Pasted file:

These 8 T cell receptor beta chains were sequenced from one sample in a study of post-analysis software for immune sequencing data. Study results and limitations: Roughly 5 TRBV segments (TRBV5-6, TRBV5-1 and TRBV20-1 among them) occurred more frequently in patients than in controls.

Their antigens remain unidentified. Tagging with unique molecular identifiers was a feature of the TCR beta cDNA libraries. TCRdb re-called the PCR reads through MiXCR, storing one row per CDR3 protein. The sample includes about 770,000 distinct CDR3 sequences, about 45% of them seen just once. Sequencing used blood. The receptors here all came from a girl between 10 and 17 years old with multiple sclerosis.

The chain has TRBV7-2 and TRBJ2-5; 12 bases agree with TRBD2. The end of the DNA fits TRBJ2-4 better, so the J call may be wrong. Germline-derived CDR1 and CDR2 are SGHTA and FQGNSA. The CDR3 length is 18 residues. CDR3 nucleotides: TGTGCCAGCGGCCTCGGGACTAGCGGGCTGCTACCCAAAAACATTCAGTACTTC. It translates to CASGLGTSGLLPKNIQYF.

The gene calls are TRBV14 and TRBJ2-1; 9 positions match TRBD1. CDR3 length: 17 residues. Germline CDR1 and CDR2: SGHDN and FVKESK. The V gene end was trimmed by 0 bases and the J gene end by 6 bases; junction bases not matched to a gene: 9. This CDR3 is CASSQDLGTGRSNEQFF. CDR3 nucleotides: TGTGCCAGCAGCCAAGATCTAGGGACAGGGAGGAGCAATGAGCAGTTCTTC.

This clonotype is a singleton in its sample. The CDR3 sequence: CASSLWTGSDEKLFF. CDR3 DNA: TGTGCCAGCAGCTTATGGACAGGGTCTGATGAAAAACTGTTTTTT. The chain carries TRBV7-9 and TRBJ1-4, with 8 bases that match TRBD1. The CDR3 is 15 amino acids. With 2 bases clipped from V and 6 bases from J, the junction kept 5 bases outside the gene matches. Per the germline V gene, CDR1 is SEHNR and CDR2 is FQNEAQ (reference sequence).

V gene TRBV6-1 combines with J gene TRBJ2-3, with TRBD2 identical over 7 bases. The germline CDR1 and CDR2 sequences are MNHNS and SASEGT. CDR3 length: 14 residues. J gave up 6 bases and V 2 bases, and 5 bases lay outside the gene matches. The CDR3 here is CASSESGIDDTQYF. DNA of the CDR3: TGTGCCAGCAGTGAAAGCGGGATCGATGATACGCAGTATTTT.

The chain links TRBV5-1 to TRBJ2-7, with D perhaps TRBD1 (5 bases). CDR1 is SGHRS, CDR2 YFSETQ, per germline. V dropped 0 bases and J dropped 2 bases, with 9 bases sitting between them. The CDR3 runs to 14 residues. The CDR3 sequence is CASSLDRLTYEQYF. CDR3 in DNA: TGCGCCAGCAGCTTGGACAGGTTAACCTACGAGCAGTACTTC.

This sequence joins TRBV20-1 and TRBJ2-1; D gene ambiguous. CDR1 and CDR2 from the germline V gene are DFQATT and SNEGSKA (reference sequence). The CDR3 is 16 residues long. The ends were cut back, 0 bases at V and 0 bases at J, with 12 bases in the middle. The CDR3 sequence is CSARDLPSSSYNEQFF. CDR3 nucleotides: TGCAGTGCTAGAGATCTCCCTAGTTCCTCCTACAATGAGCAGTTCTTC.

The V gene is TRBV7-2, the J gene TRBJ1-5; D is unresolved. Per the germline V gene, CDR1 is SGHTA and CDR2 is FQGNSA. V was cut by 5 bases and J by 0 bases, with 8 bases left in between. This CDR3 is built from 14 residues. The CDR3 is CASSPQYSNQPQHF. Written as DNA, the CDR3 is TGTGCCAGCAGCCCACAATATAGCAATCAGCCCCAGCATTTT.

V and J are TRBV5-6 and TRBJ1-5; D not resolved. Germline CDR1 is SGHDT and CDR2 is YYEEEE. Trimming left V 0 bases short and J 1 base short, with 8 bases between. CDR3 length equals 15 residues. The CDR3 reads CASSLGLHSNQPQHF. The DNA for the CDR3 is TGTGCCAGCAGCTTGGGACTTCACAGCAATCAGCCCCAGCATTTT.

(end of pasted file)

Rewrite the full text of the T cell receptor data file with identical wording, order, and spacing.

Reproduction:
These 8 T cell receptor beta chains were sequenced from one sample in a study of post-analysis software for immune sequencing data. Study results and limitations: Roughly 5 TRBV segments (TRBV5-6, TRBV5-1 and TRBV20-1 among them) occurred more frequently in patients than in controls.

Their antigens remain unidentified. Tagging with unique molecular identifiers was a feature of the TCR beta cDNA libraries. TCRdb re-called the PCR reads through MiXCR, storing one row per CDR3 protein. The sample includes about 770,000 distinct CDR3 sequences, about 45% of them seen just once. Sequencing used blood. The receptors here all came from a girl between 10 and 17 years old with multiple sclerosis.

The chain has TRBV7-2 and TRBJ2-5; 12 bases agree with TRBD2. The end of the DNA fits TRBJ2-4 better, so the J call may be wrong. Germline-derived CDR1 and CDR2 are SGHTA and FQGNSA. The CDR3 length is 18 residues. CDR3 nucleotides: TGTGCCAGCGGCCTCGGGACTAGCGGGCTGCTACCCAAAAACATTCAGTACTTC. It translates to CASGLGTSGLLPKNIQYF.

The gene calls are TRBV14 and TRBJ2-1; 9 positions match TRBD1. CDR3 length: 17 residues. Germline CDR1 and CDR2: SGHDN and FVKESK. The V gene end was trimmed by 0 bases and the J gene end by 6 bases; junction bases not matched to a gene: 9. This CDR3 is CASSQDLGTGRSNEQFF. CDR3 nucleotides: TGTGCCAGCAGCCAAGATCTAGGGACAGGGAGGAGCAATGAGCAGTTCTTC.

This clonotype is a singleton in its sample. The CDR3 sequence: CASSLWTGSDEKLFF. CDR3 DNA: TGTGCCAGCAGCTTATGGACAGGGTCTGATGAAAAACTGTTTTTT. The chain carries TRBV7-9 and TRBJ1-4, with 8 bases that match TRBD1. The CDR3 is 15 amino acids. With 2 bases clipped from V and 6 bases from J, the junction kept 5 bases outside the gene matches. Per the germline V gene, CDR1 is SEHNR and CDR2 is FQNEAQ (reference sequence).

V gene TRBV6-1 combines with J gene TRBJ2-3, with TRBD2 identical over 7 bases. The germline CDR1 and CDR2 sequences are MNHNS and SASEGT. CDR3 length: 14 residues. J gave up 6 bases and V 2 bases, and 5 bases lay outside the gene matches. The CDR3 here is CASSESGIDDTQYF. DNA of the CDR3: TGTGCCAGCAGTGAAAGCGGGATCGATGATACGCAGTATTTT.

The chain links TRBV5-1 to TRBJ2-7, with D perhaps TRBD1 (5 bases). CDR1 is SGHRS, CDR2 YFSETQ, per germline. V dropped 0 bases and J dropped 2 bases, with 9 bases sitting between them. The CDR3 runs to 14 residues. The CDR3 sequence is CASSLDRLTYEQYF. CDR3 in DNA: TGCGCCAGCAGCTTGGACAGGTTAACCTACGAGCAGTACTTC.

This sequence joins TRBV20-1 and TRBJ2-1; D gene ambiguous. CDR1 and CDR2 from the germline V gene are DFQATT and SNEGSKA (reference sequence). The CDR3 is 16 residues long. The ends were cut back, 0 bases at V and 0 bases at J, with 12 bases in the middle. The CDR3 sequence is CSARDLPSSSYNEQFF. CDR3 nucleotides: TGCAGTGCTAGAGATCTCCCTAGTTCCTCCTACAATGAGCAGTTCTTC.

The V gene is TRBV7-2, the J gene TRBJ1-5; D is unresolved. Per the germline V gene, CDR1 is SGHTA and CDR2 is FQGNSA. V was cut by 5 bases and J by 0 bases, with 8 bases left in between. This CDR3 is built from 14 residues. The CDR3 is CASSPQYSNQPQHF. Written as DNA, the CDR3 is TGTGCCAGCAGCCCACAATATAGCAATCAGCCCCAGCATTTT.

V and J are TRBV5-6 and TRBJ1-5; D not resolved. Germline CDR1 is SGHDT and CDR2 is YYEEEE. Trimming left V 0 bases short and J 1 base short, with 8 bases between. CDR3 length equals 15 residues. The CDR3 reads CASSLGLHSNQPQHF. The DNA for the CDR3 is TGTGCCAGCAGCTTGGGACTTCACAGCAATCAGCCCCAGCATTTT.